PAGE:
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14 thoughts on “The liberal international order”

  1. “This thought came to mind after attending a talk today by John Herbst and Daniel Fried.”

    They still consider you low-level risk and allow you in the presence of these two famous neoliberal literally mullahs? Al hamdu lillāh!

    “Talking about Ukraine, he remarked that he was confident that reform would continue even if current frontrunner Yulia Timoshenko wins next year’s Ukrainian presidential election.”

    She won’t though.

    “Forcing foreign governments to do things they were elected not to do doesn’t have a whole lot in common with democracy.”

    Democracy is only for democrats! Those who fail to submit to the handshakable order of liberalism are therefore its Enemies. What’s so difficult to understand here? What, you want filthy populism here? Only qualified handshakable minority is fit to rule. To entrust the democracy into the hands of the so-called “people” (rabble, every last of them!) is a folly.

    “Whatever its theoretical principles, when put into practice in this way, the liberal international order is simply a codeword for what those on the left like to call ‘imperialism’.”

    🙂

    C’mon, now professor! I know that today, on 7th of November, you were celebrating not Divālī , but some other holiday! 😉

    “Don’t get me wrong. I’m not saying that reform in Ukraine is a bad idea”

    “Reforms” meaning what? Robbing the populace blind? Btw, these clowns from the EU who periodically visit the Ukraine gonna say to you, that the Ukraine already introduced a lot of reforms. E.g. – now Ukraine have unrestricted lumber export to the EU. Getting rid of the stifling ecological regulation was one of the reforms. True, soon there won’t be any fabled forests in the Western Ukraine, where heroes of OUN-UPA heroically hid from the Moskals – but that’s a small price to pay for the Independence! Or this month’s increase of the price for the gas in the utility bills. Prime Minister Groysman was beaming with pride, when he said, that the IMF insisted on 60% hike, but it will be only 23.5%! Oh, and how can one forget the re-introduction of the conscription (“mobilization”). Because Ukraine is fighting for its Independence, of course.

    I think, these two neo-liberal mullahs, Herbst and Friedman, fucked up royally. Instead of going “bash Yulia with a credit stick”, they’d better play “Putin gonna attack you!” angle. Or, quite possible, they don’t care to lie anymore – they are so sure of themselves.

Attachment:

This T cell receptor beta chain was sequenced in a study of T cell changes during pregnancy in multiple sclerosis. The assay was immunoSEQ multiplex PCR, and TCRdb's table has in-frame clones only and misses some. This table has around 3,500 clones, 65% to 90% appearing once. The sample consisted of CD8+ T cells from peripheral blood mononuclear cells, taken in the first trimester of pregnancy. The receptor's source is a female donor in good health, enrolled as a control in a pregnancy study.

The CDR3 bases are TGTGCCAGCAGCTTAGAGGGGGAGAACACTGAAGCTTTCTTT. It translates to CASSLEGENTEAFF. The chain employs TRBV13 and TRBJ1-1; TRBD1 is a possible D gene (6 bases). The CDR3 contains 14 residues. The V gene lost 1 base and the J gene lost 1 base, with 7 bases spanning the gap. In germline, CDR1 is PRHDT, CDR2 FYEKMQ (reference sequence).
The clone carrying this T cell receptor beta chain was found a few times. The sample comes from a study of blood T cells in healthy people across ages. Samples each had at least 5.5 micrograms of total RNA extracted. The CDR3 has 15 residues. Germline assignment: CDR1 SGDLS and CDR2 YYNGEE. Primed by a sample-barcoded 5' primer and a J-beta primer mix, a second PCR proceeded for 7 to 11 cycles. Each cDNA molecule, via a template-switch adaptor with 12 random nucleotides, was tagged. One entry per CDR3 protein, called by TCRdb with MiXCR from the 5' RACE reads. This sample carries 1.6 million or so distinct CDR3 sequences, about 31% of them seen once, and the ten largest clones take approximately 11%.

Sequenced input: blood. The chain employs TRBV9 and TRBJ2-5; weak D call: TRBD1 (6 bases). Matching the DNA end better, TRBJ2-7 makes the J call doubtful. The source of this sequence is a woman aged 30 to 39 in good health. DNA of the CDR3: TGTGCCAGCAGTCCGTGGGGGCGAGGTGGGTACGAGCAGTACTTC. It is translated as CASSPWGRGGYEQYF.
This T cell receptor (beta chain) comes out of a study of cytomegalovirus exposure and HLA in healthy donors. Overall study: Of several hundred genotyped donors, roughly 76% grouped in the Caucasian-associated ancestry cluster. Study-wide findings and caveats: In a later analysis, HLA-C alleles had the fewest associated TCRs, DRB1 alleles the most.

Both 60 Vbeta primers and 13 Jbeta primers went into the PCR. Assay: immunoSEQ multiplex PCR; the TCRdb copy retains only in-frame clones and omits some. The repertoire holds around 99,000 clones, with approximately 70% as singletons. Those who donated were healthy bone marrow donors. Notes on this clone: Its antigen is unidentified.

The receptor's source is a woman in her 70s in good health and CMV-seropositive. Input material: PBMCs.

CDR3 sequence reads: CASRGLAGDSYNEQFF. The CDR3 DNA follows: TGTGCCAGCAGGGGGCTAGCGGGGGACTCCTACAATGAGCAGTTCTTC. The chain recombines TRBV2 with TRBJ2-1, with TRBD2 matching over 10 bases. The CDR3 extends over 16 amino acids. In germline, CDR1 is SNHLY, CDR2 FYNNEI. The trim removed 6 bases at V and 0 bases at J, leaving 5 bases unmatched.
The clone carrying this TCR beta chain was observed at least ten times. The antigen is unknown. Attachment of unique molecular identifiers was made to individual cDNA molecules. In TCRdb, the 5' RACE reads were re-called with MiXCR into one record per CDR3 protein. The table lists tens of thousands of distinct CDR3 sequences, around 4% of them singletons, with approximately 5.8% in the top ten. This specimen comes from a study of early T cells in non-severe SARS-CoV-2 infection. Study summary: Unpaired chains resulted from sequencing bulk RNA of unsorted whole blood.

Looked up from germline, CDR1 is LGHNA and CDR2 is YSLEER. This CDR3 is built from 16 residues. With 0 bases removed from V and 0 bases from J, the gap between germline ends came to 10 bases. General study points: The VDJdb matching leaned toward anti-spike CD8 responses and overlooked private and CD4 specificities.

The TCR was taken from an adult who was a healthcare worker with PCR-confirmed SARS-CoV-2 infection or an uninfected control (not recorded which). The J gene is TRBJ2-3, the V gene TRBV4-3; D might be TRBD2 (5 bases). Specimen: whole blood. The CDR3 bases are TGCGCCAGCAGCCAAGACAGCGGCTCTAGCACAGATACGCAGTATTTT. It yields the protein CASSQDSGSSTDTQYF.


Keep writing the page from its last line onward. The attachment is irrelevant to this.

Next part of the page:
Liked by 1 person

  2. This isn’t new–it dates back to at least George Bush senior’s “New World Order,” in which confronted by the choice to slash military spending to truly peacetime levels and let the rest of the world seek its own way after the fall of communism, the U.S. instead determined that no power or combination of powers would ever be allowed to rise up and challenge it in the future. In the 1990s, America’s hands were partially tied by the desire for a “peace dividend,” but 9/11 politically allowed the U.S. to do whatever it needed to do to “protect the nation for terrorism.”

    The only hope now is the when the U.S. empire finally collapses in the mode of the USSR, that it doesn’t touch off a nuclear war or otherwise drag the rest of humanity down with it.

    Liked by 3 people

    1. “The only hope now is the when the U.S. empire finally collapses in the mode of the USSR, that it doesn’t touch off a nuclear war or otherwise drag the rest of humanity down with it.”

      Yes. The short-lived and stupidly violent (violently stupid?) US Empire
      is unlikely to go quietly, alas.

      Like

  3. ” it’s neither liberal, nor international”

    Yeah, I know the story: liberal international order has never really been tried. And I’m sure you know the standard response: stop evading and defend, if you can, the actually-existing liberal international order…

    Anyhow, a couple of years ago I was watching a Ukrainian TV show on youtube. At the time, Ukraine (it’s political class) was anxiously waiting for another IMF tranche. In the show, there was a question on the screen: “Do you think Ukraine needs $1.5 billion loan from the IMF? For Da dial this number, for Ni that number”. Imagine my surprise when I saw thousands of calls with 97% voting “No”. So much for ‘democracy’…

    Liked by 2 people

  4. Poroshenko despite single digit poll numbers -7%, is not behaving like he is going anywhere.

    He is carrying out all the destructive measures required like a good little puppet.